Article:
Articles 5-8 of the Arab Charter on Human Rights provide for the right to life. Article 5 declares that "[e]very human being has an inherent right to life. This right shall be protected by law. No one shall be arbitrarily deprived of his life."The right to life provision was only inserted into the revised 2004 version of the Charter, which was intended to "modernise" the League of Arab States. The older 1994 version was seen as significantly falling short of international standards. Even with the newer 2004 version, the Charter has still been criticised for not being fully consistent with or reflective of international human rights law. For a start, it is unlikely that the Arab Charter would be interpreted in the same manner as article 6 International Covenant on Civil and Political Rights (ICCPR), since a number of Arab countries still impose the death penalty, sometimes with questionable accompanying standards of due process or a fair trial according to international human rights law. Similarly, despite the right to life provision, the Charter's article 7 permits the death penalty to be imposed on children under 18 years if provided for in national law.
Article 2 of the European Convention on Human Rights (ECHR) states that "everyone's right to life shall be protected by law. No one shall be deprived of his life intentionally save in the execution of a sentence of a court following his conviction of a crime for which this penalty is provided by law". Whilst the ICCPR, the African Charter, the American Convention, the ECHR and the Arab Charter all do protect the right to life, there are variations in the scope of this protection, particularly regarding the interpretation of "arbitrary". The ECHR is the only one amongst these treaties which provides for specific circumstances that are not considered to be in violation of the right to life. Article 2 further provides that life can be deprived when the use of force is:
[A]bsolutely necessary: (a) in defence of any person from unlawful violence; (b) in order to effect a lawful arrest or to prevent the escape of a person lawfully detained; (c) in action lawfully taken for the purpose of quelling a riot or insurrection.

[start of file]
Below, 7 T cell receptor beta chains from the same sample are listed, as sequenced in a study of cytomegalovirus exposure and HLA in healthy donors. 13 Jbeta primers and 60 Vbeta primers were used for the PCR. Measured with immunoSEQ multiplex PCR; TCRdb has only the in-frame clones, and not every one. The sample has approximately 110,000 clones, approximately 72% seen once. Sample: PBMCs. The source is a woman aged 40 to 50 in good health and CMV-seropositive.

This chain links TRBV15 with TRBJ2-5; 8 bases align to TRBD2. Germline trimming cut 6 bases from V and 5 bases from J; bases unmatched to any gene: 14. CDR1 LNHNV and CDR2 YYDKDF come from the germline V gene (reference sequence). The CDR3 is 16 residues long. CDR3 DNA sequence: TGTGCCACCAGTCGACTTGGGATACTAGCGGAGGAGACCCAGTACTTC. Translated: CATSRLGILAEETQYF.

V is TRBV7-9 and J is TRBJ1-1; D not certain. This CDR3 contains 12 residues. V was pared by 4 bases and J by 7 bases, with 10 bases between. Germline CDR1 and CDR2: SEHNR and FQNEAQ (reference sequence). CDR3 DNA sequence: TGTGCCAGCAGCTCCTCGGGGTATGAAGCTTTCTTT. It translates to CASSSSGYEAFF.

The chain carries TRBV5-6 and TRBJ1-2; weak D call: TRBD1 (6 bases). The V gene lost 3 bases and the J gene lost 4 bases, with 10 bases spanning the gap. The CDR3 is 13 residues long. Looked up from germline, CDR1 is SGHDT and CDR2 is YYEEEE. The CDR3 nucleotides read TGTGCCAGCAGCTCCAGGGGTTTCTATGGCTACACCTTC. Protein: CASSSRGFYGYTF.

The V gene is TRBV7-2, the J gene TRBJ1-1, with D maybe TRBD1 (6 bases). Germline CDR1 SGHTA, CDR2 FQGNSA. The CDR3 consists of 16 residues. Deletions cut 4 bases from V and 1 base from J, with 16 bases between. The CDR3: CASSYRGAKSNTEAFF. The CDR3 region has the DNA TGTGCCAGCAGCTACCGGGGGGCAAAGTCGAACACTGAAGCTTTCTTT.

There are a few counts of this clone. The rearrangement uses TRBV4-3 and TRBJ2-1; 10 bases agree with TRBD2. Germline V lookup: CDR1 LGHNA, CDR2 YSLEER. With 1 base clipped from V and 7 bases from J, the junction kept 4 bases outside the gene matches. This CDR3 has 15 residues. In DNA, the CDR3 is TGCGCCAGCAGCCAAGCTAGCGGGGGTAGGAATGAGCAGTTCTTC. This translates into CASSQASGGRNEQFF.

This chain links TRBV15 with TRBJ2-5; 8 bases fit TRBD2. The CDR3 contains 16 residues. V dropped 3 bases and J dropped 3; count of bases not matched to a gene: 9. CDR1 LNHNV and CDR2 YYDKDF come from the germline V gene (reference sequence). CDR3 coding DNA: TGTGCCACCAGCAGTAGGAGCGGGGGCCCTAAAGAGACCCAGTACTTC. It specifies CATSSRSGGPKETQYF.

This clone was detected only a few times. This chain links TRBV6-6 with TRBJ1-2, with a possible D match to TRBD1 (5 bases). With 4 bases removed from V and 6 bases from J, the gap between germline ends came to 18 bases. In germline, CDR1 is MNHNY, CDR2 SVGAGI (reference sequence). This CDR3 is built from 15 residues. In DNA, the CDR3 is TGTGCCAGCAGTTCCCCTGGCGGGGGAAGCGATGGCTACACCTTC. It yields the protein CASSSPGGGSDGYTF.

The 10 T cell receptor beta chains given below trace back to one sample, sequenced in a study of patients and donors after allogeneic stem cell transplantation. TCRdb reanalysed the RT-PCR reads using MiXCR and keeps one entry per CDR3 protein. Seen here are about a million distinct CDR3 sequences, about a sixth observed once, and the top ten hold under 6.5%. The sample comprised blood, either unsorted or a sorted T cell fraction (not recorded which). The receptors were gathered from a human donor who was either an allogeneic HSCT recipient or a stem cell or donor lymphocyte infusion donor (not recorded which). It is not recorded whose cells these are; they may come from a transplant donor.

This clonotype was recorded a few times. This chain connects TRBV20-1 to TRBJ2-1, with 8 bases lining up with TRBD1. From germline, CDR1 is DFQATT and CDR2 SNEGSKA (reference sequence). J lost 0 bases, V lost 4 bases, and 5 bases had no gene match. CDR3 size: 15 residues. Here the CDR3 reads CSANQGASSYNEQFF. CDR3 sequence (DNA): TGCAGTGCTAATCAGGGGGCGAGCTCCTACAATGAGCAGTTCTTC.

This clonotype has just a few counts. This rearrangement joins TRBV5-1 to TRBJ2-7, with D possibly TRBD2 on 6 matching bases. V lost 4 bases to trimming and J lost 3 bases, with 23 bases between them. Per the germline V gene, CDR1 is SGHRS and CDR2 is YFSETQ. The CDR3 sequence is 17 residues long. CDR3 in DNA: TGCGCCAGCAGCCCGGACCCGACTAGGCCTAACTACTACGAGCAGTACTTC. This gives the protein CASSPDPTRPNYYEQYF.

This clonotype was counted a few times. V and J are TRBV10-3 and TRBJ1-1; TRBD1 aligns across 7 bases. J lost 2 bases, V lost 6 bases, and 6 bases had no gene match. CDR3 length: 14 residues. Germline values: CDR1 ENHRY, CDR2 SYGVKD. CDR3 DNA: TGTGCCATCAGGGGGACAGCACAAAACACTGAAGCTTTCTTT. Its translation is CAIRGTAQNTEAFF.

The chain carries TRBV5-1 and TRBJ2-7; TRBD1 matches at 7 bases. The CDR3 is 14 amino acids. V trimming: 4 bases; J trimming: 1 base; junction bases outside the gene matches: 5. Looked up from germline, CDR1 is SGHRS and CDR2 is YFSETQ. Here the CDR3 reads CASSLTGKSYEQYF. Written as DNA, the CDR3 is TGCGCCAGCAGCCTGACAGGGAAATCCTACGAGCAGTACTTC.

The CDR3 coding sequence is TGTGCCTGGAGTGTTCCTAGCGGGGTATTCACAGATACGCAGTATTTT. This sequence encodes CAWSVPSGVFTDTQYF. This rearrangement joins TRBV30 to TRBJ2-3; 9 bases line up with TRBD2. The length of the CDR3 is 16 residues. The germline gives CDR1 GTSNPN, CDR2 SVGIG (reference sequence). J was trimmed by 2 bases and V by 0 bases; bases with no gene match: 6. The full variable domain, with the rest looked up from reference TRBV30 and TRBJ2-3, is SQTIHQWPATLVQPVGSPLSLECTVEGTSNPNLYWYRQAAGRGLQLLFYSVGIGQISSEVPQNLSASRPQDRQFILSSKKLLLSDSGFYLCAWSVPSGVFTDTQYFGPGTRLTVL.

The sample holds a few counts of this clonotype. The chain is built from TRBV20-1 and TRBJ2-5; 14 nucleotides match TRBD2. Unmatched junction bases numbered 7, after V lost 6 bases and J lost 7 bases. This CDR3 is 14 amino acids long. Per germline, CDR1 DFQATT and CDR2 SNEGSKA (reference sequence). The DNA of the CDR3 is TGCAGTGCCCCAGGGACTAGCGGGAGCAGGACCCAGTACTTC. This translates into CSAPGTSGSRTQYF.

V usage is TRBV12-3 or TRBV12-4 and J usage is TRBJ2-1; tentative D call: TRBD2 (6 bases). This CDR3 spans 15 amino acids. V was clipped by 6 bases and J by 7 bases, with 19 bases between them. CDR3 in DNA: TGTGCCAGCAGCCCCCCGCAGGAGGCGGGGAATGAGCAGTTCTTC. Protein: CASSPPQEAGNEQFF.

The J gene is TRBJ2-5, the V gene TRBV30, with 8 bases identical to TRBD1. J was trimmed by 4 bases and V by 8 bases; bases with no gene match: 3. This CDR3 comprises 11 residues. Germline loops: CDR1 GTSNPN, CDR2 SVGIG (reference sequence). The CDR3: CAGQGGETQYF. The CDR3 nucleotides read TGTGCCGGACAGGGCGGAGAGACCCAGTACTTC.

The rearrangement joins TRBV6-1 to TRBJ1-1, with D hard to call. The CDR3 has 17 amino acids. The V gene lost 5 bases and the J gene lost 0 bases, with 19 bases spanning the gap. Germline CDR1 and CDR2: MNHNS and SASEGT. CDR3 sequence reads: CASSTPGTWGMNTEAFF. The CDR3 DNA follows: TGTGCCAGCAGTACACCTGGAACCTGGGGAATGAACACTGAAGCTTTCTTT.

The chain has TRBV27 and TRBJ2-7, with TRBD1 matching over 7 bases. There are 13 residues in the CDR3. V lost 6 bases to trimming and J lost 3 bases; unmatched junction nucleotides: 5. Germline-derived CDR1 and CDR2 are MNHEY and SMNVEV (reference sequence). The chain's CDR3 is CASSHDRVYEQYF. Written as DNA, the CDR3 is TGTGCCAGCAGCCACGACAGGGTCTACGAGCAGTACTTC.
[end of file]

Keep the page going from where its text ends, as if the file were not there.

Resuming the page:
This, to some degree, assists in the interpretation of arbitrary deprivation of life, albeit the word "arbitrary" is not explicitly used. Article 15(2), however, does allow for derogation from article 2 for lawful acts of war. Furthermore, the standard of due diligence required to investigate the right to life is differently interpreted than from the African or Latin American regional systems. The ECHR has focused on an "effective, official investigation", as in the case of Hugh Jordan v UK (2001), where "exemplary due diligence" was required. In addition, the European Court of Human Rights (ECtHR) has relied on the Human Rights Committee and Inter-American Court of Human Rights (IACtHR) jurisprudence to assert that investigations into the right to life can bind the State even if a deprivation of life occurred before the entering into force of the Convention.
The Protocol expressly recognizes that the right to life is a basic value in a democratic society and that in order to strengthen its protection, the abolition of the death penalty is essential. The creation of this Protocol resulted from a desire to completely abolish the death penalty in Council of Europe Member States and to remove the wartime exception included in Protocol No. 6. It was also argued that Protocol No. 13 would implicitly change the right to life, article 2(1) ECHR, which would be evident through practice. The Protocol's article 5 relates to the relationship between it and the ECHR, which in fact is stated as additional to the ECHR and not as a full substitute or amendment. The Commentary on the Protocol clarifies its position on the death penalty as follows:
As an additional Protocol, it does not, as far as the Parties to the Protocol are concerned, supersede Article 2 of the Convention, since the first sentence of paragraph 1 and the whole of paragraph 2 of that article still remain valid … It is clear that the second sentence of paragraph 1 is no longer applicable in respect of the States Parties to this Protocol. (Council of Europe Treaty Series - Explanatory Reports, 2002, article 5).
The Protocol in many ways triggered a shift in collective penal policy, demonstrated by the fact that all Member States, aside from Russia, had signed and ratified Protocol No.s 6 and 13 by 2003. The change in attitude has also been reflected in the case of Öcalan v Turkey (2005) . (See further in section on Extra-territorial application of the right to life).